- Title: Former Hong Kong Chief Executive arrives for bribery trial
- Date: 3rd January 2017
- Summary: HONG KONG, CHINA (JANUARY 3, 2017) (REUTERS) ***WARNING CONTAINS FLASH PHOTOGRAPHY*** HONG KONG HIGH COURT HONG KONG FLAG AND CHINA FLAG ENTRANCE TO HONG KONG'S HIGH COURT SIGN READING (English/Chinese): "THE HIGH COURT" CAR PULLING UP/FORMER CHIEF EXECUTIVE DONALD TSANG ENTERING HIGH COURT
- Embargoed: 18th January 2017 01:25
- Keywords: China Hong Kong Donald Tsang court trial former leader Chief Executive bribery
- Location: HONG KONG, CHINA
- City: HONG KONG, CHINA
- Country: China
- Topics: Crime/Law/Justice,Judicial Process/Court Cases/Court Decisions
- Reuters ID: LVA0015XJ085H
- Aspect Ratio: 16:9
- Story Text:Hong Kong's former leader Donald Tsang, the highest-ranking official ever to be charged in the city's history, will make a plea for a bribery charge on Tuesday (January 3) as his graft trial began.
Tsang, 72, dressed in a black suit and black bow tie, walked into court with two security guards. He pleaded not guilty to two counts of misconduct in public office during a pre-trial in December 2016.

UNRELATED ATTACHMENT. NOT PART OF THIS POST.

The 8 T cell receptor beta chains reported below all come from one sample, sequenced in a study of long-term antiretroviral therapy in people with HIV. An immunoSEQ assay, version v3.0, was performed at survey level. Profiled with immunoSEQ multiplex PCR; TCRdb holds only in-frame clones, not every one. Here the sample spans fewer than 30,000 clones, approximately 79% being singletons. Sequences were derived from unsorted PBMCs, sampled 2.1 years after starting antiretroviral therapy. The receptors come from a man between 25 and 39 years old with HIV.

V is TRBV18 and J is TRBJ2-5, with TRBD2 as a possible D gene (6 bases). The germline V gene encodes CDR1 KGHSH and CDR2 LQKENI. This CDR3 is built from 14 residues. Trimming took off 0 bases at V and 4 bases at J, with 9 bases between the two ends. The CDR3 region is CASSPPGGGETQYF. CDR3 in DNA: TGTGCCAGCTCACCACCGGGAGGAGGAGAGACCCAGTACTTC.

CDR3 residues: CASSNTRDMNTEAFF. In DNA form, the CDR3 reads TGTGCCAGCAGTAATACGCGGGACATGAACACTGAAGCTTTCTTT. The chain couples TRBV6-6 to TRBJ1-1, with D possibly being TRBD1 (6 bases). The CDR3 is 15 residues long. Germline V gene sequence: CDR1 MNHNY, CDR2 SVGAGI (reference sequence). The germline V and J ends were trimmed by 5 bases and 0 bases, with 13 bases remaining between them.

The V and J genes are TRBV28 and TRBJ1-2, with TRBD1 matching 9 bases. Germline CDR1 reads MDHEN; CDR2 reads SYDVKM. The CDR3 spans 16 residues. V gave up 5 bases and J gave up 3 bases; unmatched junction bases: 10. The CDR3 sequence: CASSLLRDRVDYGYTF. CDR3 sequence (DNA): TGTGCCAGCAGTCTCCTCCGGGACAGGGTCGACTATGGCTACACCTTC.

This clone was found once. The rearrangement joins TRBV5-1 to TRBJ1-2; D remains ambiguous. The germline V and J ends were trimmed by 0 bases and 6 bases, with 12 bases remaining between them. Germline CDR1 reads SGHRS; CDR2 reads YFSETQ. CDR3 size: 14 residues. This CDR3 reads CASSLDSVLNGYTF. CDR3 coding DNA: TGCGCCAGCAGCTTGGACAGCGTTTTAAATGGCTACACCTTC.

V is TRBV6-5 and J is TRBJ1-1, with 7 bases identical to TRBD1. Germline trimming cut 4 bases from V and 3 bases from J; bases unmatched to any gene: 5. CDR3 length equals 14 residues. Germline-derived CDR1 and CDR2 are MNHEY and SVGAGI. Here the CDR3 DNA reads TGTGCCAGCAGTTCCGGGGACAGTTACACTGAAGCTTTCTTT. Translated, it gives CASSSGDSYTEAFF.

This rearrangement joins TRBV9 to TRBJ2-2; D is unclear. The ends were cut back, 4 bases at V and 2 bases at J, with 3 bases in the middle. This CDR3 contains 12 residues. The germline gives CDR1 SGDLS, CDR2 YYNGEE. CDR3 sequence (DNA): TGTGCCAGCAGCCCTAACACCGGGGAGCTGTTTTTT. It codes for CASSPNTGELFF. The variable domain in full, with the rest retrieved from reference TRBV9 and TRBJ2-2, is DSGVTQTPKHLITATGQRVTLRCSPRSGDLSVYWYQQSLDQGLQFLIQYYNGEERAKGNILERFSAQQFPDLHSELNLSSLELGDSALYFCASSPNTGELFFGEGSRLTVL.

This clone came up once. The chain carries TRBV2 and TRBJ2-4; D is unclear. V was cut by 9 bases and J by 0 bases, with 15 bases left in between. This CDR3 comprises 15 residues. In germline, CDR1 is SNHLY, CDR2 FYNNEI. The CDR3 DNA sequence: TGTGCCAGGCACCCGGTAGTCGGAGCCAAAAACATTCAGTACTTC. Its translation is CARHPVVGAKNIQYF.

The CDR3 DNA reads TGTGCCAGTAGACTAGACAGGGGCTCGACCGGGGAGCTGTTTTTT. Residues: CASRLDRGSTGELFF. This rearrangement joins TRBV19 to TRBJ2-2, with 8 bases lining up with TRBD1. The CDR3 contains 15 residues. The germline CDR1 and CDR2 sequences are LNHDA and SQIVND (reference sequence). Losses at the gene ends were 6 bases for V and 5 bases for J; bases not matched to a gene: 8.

The charges alleged Tsang accepted free renovations on his rental penthouse under the Shenzhen East Pacific Group, owned by property tycoon and member of the Chinese People's Political Consultative Conference Bill Wong Cho-bau.
Tsang failed to disclose his rental negotiations with Wong while his cabinet discussed and approved a digital broadcasting license for a now defunct radio company, in which Wong was a major shareholder, Hong Kong's anti-graft agency the Independent Commission Against Corruption alleged.
Tsang, nicknamed "bow tie Tsang" for his fashion choice, retired as Chief Executive in 2012. The son of a police officer, Tsang enjoyed a high-flying career, rising through the ranks in civil service to serve as colonial Hong Kong's first ethnic Chinese financial secretary just before the handover in 1997.
He became the financial hub's second Chief Executive in 2005 after his unpopular predecessor Tung Chee-hwa resigned citing health problems. Half a million people protested against national security legislation and demanded Tung to resign in 2003.
His trial is expected to last for 20 days.
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